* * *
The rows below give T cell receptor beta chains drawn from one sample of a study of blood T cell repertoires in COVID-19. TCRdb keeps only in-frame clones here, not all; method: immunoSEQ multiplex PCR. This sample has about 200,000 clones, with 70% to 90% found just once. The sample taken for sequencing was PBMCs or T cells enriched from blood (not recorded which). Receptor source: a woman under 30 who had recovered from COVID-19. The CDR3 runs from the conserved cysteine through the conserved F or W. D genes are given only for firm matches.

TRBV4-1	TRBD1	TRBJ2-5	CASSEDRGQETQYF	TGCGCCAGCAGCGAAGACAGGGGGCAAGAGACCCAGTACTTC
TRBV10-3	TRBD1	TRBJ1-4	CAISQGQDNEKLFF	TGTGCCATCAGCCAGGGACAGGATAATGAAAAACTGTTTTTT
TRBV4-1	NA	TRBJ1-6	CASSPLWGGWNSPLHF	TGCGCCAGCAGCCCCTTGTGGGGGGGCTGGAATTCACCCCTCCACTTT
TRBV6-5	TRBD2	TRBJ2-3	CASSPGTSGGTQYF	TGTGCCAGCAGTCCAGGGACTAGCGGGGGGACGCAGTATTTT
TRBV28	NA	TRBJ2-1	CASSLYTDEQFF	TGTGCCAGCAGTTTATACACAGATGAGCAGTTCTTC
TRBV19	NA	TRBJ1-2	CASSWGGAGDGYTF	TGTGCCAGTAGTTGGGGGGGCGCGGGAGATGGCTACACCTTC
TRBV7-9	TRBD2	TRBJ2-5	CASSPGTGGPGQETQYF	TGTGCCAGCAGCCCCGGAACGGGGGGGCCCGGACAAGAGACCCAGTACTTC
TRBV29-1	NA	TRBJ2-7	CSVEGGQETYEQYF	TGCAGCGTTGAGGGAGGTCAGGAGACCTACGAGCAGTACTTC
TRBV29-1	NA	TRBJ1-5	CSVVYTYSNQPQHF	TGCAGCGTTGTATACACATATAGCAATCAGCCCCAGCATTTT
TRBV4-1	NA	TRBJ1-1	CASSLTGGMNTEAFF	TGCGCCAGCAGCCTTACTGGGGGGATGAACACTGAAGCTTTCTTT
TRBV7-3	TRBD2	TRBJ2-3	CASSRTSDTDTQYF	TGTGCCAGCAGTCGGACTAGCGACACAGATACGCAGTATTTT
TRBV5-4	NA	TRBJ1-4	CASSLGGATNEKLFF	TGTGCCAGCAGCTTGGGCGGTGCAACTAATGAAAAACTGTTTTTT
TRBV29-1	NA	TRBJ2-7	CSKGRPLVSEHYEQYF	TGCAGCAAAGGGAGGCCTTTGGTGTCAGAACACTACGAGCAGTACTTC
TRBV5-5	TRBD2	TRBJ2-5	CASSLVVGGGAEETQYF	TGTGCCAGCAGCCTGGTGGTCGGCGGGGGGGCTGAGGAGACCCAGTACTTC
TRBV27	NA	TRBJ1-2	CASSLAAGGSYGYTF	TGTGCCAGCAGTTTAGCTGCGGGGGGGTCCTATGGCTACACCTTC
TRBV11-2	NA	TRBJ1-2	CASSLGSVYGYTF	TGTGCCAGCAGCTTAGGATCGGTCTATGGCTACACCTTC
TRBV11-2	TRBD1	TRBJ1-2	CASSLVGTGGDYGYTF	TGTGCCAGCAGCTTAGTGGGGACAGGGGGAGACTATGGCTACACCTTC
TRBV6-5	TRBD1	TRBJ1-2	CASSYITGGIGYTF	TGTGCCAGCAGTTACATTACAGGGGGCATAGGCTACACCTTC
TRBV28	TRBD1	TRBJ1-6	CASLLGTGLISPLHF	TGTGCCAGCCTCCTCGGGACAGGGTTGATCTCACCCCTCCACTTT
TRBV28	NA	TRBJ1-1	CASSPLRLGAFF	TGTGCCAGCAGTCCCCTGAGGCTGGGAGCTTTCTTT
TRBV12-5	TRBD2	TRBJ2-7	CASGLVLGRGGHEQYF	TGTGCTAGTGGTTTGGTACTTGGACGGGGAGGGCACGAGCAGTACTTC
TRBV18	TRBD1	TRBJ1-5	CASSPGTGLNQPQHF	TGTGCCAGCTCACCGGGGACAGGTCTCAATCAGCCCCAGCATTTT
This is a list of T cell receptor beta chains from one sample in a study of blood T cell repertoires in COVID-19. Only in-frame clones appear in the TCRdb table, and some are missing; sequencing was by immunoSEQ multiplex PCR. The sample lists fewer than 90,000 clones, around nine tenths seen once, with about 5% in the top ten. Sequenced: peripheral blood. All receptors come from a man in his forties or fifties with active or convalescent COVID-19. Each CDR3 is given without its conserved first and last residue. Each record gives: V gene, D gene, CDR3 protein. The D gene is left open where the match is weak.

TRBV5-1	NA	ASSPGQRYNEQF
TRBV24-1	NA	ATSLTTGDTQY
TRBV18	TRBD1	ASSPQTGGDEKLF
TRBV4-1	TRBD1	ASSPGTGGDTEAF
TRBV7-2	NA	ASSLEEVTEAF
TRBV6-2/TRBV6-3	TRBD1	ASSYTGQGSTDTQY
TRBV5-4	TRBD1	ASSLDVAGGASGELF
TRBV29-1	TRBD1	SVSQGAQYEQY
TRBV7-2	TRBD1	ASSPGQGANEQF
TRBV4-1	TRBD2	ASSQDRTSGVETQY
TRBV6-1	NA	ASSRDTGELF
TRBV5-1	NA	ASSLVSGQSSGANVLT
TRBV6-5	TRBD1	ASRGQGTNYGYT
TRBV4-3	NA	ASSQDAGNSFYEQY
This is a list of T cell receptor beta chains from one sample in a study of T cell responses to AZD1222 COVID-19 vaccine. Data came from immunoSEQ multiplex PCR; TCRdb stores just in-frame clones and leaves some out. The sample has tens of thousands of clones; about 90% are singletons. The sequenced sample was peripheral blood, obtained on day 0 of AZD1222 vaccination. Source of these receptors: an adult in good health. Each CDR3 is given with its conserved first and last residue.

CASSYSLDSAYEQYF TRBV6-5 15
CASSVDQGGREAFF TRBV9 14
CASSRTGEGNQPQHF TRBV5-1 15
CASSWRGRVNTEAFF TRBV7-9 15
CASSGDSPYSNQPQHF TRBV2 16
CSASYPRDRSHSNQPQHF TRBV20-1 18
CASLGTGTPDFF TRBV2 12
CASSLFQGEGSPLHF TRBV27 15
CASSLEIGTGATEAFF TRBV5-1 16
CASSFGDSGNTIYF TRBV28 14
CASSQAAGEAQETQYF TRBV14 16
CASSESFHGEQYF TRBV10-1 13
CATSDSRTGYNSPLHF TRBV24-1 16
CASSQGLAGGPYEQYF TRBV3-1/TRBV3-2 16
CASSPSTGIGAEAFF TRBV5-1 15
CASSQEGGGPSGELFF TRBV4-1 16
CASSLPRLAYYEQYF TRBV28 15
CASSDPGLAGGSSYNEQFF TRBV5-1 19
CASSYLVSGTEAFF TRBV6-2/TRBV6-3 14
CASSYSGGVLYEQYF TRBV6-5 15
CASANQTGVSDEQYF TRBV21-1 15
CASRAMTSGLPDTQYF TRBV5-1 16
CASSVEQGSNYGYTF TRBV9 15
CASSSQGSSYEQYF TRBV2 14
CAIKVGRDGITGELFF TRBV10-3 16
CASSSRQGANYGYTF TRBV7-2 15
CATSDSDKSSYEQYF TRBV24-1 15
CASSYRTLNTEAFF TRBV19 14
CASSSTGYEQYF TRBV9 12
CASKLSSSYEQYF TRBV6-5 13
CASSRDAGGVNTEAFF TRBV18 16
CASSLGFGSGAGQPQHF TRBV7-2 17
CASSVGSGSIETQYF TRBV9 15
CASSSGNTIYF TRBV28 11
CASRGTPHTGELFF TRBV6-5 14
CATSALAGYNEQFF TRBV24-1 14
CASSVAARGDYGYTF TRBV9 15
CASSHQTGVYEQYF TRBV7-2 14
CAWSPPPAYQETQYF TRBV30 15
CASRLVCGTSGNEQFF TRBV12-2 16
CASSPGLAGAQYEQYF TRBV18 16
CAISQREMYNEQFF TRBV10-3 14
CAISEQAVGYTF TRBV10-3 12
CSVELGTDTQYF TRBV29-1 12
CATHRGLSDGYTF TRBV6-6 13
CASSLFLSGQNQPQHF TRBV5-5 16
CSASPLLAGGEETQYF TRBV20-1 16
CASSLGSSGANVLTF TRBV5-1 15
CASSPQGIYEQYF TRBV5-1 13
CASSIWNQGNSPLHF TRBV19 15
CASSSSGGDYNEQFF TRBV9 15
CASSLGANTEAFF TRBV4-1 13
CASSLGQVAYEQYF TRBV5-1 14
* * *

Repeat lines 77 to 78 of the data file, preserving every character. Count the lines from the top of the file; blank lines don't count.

CASSHQTGVYEQYF TRBV7-2 14
CAWSPPPAYQETQYF TRBV30 15